Thirty-four percent patients have complained about mild ADRs that required no treatment change of which nausea/vomiting and headache could be associated with methylxanthines as mentioned by Barr et al.[11] and Sawynok.,[12] respectively. ICS could be a major cause for hoarse voice.[13]

A significant improvement in QoL and pulmonary efficiency was observed at all the follow-ups, which could be attributed to the drugs (LABA + CS and LAMA) prescribed. This fact of our study is supported by Kim et al.[14]

Limitations

Since it was a single-centered study with a small sample size with short duration, the results cannot be generalized.


   Conclusion Top


The prescribed treatments were rationally prescribed, which were associated with few mild ADRs, to which maximum number of patients were found highly adherent, that resulted in the improvement in their FEV1 and quality of life. This study gave a new way for the inclusion of PTOAD in the TB guidelines and a framework for large studies for long duration to find a standard treatment for PTOAD patients.

Financial support and sponsorship

Nil.

Conflicts of interest

There are no conflicts of interest.

 
   References Top

1.
Global TB Report 2020. Available from: https://www.who.int/tb/publications/global_report/en/. [Last accessed on 2021 Jan 31].  Back to cited text no. 1
    
2.
India TB Report 2020: Ministry of Health and Family Welfare. Tbcindia.gov.in; 2020. Available from: https://tbcindia.gov.in/showfile.php?lid=3538 [Last accessed on 2020 Oct 06].  Back to cited text no. 2
    
3.
van Kampen SC, Wanner A, Edwards M, Harries AD, Kirenga BJ, Chakaya J, et al. International research and guidelines on post-tuberculosis chronic lung disorders: A systematic scoping review. BMJ Glob Health 2018;3:e000745.  Back to cited text no. 3
    
4.
Sarkar M, Srinivasa S, Madabhavi I, Kumar K. Tuberculosis associated chronic obstructive pulmonary disease. Clin Respir J 2017;11:285-95.  Back to cited text no. 4
    
5.
Mancuzo EV, Martins Netto E, Sulmonett N, Viana VS, Croda J, Kritski AL, et al. Spirometry results after treatment for pulmonary tuberculosis: Comparison between patients with and without previous lung disease: A multicenter study. J Bras Pneumol 2020;46:e20180198.  Back to cited text no. 5
    
6.
Ahmed MS, Neyaz A, Aslami AN. Health-related quality of life of chronic obstructive pulmonary disease patients: Results from a community based cross-sectional study in Aligarh, Uttar Pradesh, India. Lung India 2016;33:148-53.  Back to cited text no. 6
[PUBMED]  [Full text]  
7.
Kastien-Hilka T, Rosenkranz B, Schwenkglenks M, Bennett BM, Sinanovic E. Association between health-related quality of life and medication adherence in pulmonary tuberculosis in South Africa. Front Pharmacol 2017;8:919.  Back to cited text no. 7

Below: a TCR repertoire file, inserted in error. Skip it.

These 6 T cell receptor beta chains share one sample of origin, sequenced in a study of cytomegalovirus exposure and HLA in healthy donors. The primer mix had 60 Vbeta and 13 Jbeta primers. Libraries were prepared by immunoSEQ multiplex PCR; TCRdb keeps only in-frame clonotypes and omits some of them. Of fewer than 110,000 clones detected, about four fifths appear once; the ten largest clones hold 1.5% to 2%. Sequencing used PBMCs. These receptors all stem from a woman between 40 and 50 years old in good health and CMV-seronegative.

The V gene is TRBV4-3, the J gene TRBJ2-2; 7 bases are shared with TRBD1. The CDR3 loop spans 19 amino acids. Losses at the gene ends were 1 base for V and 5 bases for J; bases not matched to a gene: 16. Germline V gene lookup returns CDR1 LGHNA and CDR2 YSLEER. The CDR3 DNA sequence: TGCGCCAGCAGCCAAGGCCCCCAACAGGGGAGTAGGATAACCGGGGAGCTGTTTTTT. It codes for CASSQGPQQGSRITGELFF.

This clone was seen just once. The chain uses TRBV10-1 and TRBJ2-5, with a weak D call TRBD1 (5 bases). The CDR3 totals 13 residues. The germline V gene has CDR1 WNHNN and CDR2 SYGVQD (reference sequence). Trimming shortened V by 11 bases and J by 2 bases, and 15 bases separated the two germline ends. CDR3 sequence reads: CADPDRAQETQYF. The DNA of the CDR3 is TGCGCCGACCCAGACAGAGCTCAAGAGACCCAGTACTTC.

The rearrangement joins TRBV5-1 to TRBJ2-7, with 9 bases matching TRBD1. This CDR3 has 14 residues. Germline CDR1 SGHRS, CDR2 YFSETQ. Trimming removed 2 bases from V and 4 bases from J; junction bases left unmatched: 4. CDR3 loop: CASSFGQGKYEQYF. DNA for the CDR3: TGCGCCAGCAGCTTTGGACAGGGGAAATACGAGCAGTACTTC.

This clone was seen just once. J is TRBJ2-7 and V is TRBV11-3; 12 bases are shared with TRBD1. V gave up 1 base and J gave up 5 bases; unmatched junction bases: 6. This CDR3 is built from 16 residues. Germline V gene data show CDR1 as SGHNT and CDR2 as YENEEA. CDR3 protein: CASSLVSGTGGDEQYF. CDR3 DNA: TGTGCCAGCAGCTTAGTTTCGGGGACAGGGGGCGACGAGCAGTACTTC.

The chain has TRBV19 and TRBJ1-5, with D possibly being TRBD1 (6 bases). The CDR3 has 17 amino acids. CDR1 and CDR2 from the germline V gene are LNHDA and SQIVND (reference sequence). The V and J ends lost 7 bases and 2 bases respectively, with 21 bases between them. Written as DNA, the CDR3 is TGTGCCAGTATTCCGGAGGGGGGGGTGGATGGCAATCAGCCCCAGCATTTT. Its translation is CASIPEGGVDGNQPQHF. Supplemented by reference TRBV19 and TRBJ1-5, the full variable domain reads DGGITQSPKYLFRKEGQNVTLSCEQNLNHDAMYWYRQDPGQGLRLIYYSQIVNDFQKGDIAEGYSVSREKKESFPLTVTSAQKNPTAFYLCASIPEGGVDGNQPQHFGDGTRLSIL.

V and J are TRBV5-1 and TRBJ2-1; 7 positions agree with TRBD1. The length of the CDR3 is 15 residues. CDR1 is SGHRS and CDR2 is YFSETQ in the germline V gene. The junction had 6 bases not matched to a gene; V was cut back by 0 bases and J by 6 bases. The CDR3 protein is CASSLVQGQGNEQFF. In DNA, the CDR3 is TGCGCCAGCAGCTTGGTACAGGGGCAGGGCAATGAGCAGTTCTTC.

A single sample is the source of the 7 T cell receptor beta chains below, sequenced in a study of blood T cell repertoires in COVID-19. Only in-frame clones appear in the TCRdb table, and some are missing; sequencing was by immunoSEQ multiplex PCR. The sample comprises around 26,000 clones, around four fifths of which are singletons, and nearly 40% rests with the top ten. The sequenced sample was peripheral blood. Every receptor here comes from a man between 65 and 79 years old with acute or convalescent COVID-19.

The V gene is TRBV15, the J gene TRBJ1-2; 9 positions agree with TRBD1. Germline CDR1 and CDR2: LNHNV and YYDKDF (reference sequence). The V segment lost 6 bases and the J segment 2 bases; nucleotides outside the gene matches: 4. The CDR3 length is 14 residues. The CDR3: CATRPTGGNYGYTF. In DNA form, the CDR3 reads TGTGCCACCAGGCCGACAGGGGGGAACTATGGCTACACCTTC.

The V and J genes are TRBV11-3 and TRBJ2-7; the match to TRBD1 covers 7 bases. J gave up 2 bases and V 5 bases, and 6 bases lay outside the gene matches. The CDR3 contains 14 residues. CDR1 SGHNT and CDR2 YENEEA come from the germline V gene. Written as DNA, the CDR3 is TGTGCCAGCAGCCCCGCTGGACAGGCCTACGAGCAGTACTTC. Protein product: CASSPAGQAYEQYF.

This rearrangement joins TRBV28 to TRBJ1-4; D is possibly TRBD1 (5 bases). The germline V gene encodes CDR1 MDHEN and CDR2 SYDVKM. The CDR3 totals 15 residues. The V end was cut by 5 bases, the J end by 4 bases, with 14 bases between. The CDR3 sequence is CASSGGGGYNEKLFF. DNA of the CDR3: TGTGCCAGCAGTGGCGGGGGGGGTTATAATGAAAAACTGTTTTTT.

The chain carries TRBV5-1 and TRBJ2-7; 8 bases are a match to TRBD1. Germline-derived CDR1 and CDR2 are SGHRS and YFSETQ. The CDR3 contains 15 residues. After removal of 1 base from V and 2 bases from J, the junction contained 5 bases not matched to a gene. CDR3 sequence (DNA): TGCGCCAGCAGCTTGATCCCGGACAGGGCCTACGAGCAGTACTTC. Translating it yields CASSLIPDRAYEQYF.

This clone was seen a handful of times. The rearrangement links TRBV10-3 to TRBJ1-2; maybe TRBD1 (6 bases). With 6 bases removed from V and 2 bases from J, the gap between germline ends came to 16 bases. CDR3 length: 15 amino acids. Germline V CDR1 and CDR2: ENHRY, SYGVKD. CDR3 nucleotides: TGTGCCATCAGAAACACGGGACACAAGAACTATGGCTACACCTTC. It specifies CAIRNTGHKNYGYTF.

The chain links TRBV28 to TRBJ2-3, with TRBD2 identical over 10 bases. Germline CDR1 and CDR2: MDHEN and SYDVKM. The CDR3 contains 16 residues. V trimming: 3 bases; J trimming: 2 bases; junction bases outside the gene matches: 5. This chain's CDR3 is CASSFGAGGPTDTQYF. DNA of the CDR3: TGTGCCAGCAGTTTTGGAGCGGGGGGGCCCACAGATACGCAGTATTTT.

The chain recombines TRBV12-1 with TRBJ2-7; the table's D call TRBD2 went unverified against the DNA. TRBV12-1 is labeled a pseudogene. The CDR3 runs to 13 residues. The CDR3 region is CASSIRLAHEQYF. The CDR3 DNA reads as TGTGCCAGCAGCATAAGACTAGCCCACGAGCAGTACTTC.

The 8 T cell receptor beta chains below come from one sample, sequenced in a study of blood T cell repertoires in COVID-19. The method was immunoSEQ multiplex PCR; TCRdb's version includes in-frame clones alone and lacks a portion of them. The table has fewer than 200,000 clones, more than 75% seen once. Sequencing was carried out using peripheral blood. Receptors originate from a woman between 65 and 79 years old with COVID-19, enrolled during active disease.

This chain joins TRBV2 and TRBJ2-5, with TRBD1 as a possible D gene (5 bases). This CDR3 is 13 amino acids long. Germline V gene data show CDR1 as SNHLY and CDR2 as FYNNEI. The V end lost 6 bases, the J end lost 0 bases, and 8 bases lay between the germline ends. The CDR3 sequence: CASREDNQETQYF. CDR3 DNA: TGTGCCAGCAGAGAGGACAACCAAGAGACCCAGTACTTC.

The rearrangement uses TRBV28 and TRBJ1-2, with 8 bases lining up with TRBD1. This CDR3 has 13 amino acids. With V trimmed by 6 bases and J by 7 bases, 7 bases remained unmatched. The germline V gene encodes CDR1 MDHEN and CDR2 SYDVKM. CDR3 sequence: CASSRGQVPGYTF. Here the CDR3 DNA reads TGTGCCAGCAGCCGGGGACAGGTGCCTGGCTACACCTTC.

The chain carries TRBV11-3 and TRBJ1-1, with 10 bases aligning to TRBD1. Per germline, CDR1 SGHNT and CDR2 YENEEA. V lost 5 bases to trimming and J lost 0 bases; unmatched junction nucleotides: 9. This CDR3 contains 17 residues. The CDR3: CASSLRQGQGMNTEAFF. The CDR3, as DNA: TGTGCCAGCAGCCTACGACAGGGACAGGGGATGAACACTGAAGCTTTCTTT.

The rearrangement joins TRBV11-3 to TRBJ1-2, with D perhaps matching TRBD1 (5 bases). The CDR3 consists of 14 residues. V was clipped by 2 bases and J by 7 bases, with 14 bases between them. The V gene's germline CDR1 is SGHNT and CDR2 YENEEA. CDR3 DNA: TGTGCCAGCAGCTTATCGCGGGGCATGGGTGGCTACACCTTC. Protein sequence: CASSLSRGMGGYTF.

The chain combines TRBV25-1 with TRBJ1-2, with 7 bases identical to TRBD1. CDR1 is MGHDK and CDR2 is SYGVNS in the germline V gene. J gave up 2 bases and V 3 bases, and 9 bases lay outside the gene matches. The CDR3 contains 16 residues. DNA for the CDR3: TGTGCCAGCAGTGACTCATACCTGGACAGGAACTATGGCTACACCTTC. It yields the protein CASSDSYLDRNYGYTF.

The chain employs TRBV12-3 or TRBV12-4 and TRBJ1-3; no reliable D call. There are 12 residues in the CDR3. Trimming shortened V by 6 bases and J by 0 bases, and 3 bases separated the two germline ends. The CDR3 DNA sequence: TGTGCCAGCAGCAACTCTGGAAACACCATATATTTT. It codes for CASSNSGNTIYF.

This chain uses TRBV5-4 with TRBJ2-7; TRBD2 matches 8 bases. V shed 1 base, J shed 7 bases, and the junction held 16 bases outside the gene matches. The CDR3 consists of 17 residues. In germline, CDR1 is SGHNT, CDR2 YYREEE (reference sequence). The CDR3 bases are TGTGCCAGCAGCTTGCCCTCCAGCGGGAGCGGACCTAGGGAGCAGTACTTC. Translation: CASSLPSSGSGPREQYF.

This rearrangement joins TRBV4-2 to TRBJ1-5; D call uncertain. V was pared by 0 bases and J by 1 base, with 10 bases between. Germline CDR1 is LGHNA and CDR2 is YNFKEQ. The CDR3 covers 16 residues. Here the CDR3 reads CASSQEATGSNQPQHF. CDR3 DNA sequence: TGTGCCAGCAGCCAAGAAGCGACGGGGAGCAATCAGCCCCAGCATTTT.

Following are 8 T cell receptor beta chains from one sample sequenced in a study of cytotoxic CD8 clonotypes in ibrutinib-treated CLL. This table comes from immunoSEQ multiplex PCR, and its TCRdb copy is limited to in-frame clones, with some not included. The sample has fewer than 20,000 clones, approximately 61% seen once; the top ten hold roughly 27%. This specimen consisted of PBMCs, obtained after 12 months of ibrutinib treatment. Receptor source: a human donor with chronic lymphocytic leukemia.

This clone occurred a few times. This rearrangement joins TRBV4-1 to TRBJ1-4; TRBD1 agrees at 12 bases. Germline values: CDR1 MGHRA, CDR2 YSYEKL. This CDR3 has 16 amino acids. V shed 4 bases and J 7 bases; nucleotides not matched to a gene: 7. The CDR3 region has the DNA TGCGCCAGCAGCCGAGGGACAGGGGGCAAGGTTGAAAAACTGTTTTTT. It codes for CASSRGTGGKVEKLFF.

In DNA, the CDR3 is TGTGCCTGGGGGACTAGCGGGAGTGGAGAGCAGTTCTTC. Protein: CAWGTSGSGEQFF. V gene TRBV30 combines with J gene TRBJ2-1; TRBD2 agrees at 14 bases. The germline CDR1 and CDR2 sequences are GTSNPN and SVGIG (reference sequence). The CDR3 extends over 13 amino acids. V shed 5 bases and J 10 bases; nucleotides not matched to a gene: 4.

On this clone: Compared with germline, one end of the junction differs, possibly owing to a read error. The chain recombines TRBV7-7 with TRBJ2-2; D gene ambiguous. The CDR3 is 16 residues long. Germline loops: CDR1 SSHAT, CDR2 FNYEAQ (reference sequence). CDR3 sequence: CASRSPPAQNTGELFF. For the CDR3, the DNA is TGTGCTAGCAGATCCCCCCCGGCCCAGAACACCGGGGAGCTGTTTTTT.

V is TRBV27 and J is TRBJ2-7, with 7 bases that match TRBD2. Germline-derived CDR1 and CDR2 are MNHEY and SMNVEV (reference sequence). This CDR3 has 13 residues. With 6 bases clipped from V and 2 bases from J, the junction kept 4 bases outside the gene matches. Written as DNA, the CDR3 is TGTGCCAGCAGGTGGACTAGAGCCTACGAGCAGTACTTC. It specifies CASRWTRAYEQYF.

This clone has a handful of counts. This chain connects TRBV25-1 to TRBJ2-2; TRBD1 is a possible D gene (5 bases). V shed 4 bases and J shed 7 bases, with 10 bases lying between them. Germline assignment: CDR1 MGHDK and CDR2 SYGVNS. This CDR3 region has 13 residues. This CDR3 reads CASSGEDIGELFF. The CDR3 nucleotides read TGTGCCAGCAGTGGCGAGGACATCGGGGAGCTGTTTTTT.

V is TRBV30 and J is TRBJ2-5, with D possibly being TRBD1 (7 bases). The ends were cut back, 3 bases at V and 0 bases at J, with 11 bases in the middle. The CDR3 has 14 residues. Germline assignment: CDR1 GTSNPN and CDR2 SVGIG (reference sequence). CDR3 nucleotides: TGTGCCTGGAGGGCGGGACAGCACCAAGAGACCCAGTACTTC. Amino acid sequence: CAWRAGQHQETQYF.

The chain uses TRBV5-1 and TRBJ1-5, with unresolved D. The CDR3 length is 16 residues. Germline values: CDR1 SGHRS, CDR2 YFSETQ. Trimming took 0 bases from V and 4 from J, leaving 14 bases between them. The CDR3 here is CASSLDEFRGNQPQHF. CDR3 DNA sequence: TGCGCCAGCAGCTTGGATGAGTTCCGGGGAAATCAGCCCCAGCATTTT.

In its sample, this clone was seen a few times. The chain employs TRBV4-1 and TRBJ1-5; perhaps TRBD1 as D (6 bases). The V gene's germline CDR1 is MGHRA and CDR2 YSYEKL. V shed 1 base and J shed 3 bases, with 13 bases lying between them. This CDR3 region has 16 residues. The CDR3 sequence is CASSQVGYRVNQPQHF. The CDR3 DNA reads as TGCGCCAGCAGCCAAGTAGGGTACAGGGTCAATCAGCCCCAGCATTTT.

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Mahmood T, Singh RK, Kant S, Shukla AD, Chandra A, Srivastava RK. Prevalence and etiological profile of chronic obstructive pulmonary disease in nonsmokers. Lung India 2017;34:122-6.  Back to cited text no. 8
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9.
Kim CJ, Yoon HK, Park MJ, Yoo KH, Jung KS, Park JW, et al. Inhaled indacaterol for the treatment of COPD patients with destroyed lung by tuberculosis and moderate-to-severe airflow limitation: Results from the randomized INFINITY study. Int J Chron Obstruct Pulmon Dis 2017;12:1589-96.  Back to cited text no. 9
    
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Jimborean G, Ianosi ES. Treatment with methylxanthines in COPD. Acta Med Marisiensis 2019;65:18.  Back to cited text no. 10
    
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Barr RG, Rowe BH, Camargo CA Jr. Methylxanthines for exacerbations of chronic obstructive pulmonary disease: Meta-analysis of randomised trials. BMJ 2003;327:643.  Back to cited text no. 11
    
12.
Sawynok J. Methylxanthines and pain. Handb Exp Pharmacol 2011;200:311-29.  Back to cited text no. 12
    
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Mohamed EE. Voice changes in patients with chronic obstructive pulmonary disease. Egypt J Chest Dis Tuberc 2014;63:561-7.  Back to cited text no. 13
    
14.
Kim HC, Kim TH, Rhee CK, Han M, Oh YM. Effects of inhaler therapy on mortality in patients with tuberculous destroyed lung and airflow limitation. Ther Clin Risk Manag 2019;15:377-87.  Back to cited text no. 14